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How to Gain Capital at Pivotal Times

Capital is an important part of business. Businesses not only strive to earn money by selling their products and service but also need to pay for operational costs along the way. “You have to spend money to make money,” as they say. Your bottom line is also the bottom line in the figurative sense, as running out of capital means your business will have to close its doors. Therefore, keeping some capital on hand is essential for day to day operations. Here are a few ways to keep yourself afloat.

Invoice Factoring

Many companies operate by providing a service at little to no upfront cost to then receive payment for their work later on. In these cases, businesses will send an invoice to their client stating the amount of the sale and the time by which the sum must be paid. However, a business may need those funds sooner than intended, so this model runs the risk of leaving your company without essential resources. However, invoice factoring services can provide a solution to this quandary without sacrificing the grace period afforded to clients.


Invoice factoring is the service of having an invoice’s cost paid upfront by a third party, and it means that a business can have access to the money they’ve earned before they would ordinarily receive it. Truck factoring, for example, can bankroll maintenance costs like that of gasoline and repairs well before the invoice would have been paid by the client. Essentially, invoice factoring is the process of transferring the invoice itself to a third party who will collect on it when the amount is due. This is typically done with the help of investors and is a natural extension of the traditional practice of business investments.

Investments and Loans

A business owner has a few options to ensure funding for opening their business, as well. Most business owners invest very little of their own money, for obvious reasons. Opening a business is ultimately risky, and one needs money to fall back on, just in case. Instead, many business owners provide a relatively small amount of capital and seek the rest from a loan officer or an investor. Investors are private citizens, often successful business owners, who seek to increase their own fortune by investing in an up and coming business. Loan officers are bank officials who seek to do the same in the name of their bank. In both instances, money is being lended to a business owner with which to open his or her business, but there are differences beyond that of the person you’re talking to.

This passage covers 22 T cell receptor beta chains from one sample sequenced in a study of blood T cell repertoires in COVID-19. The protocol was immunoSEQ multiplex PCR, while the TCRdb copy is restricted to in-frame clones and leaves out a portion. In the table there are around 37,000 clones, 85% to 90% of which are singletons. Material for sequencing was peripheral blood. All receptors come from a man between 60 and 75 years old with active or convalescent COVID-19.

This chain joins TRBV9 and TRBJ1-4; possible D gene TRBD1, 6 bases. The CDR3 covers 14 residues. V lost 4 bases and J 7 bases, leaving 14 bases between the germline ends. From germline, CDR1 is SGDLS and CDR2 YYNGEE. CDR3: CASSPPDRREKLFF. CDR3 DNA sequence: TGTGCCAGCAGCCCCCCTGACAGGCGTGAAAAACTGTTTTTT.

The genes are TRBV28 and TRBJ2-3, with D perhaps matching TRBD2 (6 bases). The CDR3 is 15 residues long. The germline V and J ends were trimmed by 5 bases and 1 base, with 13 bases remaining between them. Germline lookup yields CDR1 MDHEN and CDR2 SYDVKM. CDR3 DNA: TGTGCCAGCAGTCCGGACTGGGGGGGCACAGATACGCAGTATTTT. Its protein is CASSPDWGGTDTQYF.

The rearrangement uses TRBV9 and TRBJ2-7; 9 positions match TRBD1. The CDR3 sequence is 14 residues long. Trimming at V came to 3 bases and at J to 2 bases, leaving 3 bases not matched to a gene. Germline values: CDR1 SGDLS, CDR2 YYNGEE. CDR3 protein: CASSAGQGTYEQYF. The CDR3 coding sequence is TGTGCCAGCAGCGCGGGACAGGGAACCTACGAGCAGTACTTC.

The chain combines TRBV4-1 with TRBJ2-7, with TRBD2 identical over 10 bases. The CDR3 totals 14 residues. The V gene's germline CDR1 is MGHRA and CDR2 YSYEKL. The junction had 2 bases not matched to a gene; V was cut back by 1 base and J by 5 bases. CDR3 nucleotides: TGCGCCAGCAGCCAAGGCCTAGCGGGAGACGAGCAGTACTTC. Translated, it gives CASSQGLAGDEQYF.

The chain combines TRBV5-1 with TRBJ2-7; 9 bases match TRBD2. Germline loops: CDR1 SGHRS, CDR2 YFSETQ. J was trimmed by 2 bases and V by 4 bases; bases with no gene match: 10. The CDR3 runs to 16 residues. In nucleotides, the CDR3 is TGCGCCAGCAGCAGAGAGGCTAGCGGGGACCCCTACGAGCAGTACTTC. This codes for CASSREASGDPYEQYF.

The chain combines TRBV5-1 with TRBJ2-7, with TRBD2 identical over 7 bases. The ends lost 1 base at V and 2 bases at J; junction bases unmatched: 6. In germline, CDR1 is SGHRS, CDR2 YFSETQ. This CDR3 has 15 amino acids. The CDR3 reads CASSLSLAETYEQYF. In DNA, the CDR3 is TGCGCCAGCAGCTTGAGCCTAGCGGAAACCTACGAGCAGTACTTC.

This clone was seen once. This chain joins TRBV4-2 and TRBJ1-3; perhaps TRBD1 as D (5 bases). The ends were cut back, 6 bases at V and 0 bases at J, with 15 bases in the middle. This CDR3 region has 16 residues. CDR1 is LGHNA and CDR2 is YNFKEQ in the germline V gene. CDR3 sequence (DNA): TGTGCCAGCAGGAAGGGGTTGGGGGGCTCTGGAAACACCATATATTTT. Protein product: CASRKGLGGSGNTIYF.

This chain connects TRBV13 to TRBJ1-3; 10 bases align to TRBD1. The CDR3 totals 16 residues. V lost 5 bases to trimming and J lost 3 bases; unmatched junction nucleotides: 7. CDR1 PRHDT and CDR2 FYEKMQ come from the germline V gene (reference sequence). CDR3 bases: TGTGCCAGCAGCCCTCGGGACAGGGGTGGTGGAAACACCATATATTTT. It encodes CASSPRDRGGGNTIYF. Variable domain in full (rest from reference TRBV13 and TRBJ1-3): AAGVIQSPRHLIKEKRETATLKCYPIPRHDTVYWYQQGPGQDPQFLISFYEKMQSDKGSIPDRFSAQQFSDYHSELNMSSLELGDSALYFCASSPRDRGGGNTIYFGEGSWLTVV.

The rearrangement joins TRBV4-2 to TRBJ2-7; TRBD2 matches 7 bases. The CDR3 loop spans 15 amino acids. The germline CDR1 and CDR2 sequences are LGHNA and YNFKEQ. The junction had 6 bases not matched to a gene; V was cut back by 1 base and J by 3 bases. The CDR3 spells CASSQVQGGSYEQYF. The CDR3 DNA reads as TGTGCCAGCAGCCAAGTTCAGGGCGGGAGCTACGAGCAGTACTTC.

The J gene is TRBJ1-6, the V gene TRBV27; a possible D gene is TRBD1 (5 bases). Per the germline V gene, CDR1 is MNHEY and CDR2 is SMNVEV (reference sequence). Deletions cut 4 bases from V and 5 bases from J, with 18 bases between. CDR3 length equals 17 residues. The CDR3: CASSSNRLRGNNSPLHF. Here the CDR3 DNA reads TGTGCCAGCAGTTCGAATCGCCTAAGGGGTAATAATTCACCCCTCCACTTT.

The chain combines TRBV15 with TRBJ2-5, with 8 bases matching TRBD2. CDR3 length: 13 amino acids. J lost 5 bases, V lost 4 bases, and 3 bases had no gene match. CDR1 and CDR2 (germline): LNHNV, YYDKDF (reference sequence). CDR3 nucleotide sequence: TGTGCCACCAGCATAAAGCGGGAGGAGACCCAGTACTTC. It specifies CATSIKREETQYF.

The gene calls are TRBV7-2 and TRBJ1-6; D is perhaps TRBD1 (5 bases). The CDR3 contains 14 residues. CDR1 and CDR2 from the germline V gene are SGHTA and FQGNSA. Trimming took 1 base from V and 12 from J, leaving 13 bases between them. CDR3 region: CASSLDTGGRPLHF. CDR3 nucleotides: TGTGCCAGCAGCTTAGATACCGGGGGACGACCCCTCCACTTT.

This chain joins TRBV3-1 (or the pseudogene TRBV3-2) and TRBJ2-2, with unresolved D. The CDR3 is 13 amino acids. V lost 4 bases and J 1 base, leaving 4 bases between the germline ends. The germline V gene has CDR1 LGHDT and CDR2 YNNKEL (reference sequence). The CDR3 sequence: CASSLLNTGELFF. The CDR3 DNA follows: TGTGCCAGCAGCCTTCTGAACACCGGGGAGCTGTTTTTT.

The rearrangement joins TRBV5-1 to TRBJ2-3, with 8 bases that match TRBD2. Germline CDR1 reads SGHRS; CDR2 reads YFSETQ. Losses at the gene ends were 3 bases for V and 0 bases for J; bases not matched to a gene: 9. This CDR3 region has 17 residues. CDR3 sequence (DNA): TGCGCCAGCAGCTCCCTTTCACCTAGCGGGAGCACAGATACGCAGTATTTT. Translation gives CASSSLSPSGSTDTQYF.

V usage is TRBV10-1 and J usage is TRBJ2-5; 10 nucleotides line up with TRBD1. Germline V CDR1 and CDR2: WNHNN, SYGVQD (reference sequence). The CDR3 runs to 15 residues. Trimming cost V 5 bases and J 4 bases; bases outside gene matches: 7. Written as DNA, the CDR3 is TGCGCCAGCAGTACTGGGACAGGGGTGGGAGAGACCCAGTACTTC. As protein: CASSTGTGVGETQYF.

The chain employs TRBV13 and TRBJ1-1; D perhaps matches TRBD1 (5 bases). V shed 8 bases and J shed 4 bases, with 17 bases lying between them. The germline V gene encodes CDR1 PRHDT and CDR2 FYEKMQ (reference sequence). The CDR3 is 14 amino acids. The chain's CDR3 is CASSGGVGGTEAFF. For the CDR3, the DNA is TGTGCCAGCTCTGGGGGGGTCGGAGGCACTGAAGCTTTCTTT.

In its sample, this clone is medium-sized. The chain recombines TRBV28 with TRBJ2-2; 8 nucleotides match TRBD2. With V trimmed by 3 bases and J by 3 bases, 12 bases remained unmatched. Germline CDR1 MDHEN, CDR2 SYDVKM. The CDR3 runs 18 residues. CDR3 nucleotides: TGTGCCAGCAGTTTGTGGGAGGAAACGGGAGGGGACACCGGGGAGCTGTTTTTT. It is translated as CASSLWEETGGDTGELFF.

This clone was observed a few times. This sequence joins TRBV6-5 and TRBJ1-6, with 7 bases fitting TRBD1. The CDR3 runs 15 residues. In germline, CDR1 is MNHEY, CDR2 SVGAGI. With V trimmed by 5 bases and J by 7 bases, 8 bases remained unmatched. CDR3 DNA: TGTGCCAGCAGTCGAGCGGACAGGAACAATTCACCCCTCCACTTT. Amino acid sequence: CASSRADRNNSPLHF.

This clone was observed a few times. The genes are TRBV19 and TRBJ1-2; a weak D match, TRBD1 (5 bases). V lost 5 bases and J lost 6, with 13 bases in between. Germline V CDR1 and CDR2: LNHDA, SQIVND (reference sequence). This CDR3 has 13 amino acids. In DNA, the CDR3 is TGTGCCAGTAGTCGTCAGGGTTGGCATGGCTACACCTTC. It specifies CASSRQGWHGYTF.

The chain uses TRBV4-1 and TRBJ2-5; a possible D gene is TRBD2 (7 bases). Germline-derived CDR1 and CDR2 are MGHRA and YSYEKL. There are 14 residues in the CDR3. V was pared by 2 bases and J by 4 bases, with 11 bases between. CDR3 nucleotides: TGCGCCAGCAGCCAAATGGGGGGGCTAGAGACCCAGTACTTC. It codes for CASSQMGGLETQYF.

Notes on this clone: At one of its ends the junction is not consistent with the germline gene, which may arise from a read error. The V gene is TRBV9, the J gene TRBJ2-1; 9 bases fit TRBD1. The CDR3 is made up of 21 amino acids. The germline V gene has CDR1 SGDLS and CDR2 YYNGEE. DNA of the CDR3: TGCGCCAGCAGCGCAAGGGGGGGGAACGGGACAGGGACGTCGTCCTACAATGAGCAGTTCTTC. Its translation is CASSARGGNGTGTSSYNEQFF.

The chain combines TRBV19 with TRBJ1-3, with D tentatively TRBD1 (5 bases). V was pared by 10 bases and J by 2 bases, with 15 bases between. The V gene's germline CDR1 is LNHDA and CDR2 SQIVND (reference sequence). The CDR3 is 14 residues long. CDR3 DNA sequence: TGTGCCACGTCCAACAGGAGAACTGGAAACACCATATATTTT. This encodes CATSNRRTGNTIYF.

In order to secure a loan or an investment, you’ll need to convince the lender. Loan officers are typically less informed about what is or isn’t a solid business idea, so their decision to approve or deny a loan will be based almost entirely on your banking history. Many investors, on the other hand, are established business owners who have some experience in the field. This means that an investor is likely to be more strict about lending money on the basis of your business plan, but this is a good thing, as it means that you’re less likely to end up with a failing business and a debt that can’t be paid. Likewise, the requirements for a bank loan serve the purpose of proving to the bank that you are responsible with money, which is also a good thing. Investors often charge higher interest rates than banks, meaning that investments are often more expensive in the long run, and investors typically demand a percentage of ownership of your company, which also gives them negotiative power.


Businesses need to spend money to make money, but there are several means of suspending certain payments until a later date or recouping expenses much sooner. Using the above methods, you can be sure to have the capital your business needs in order to avoid potential pitfalls and expand your business more quickly and easily.

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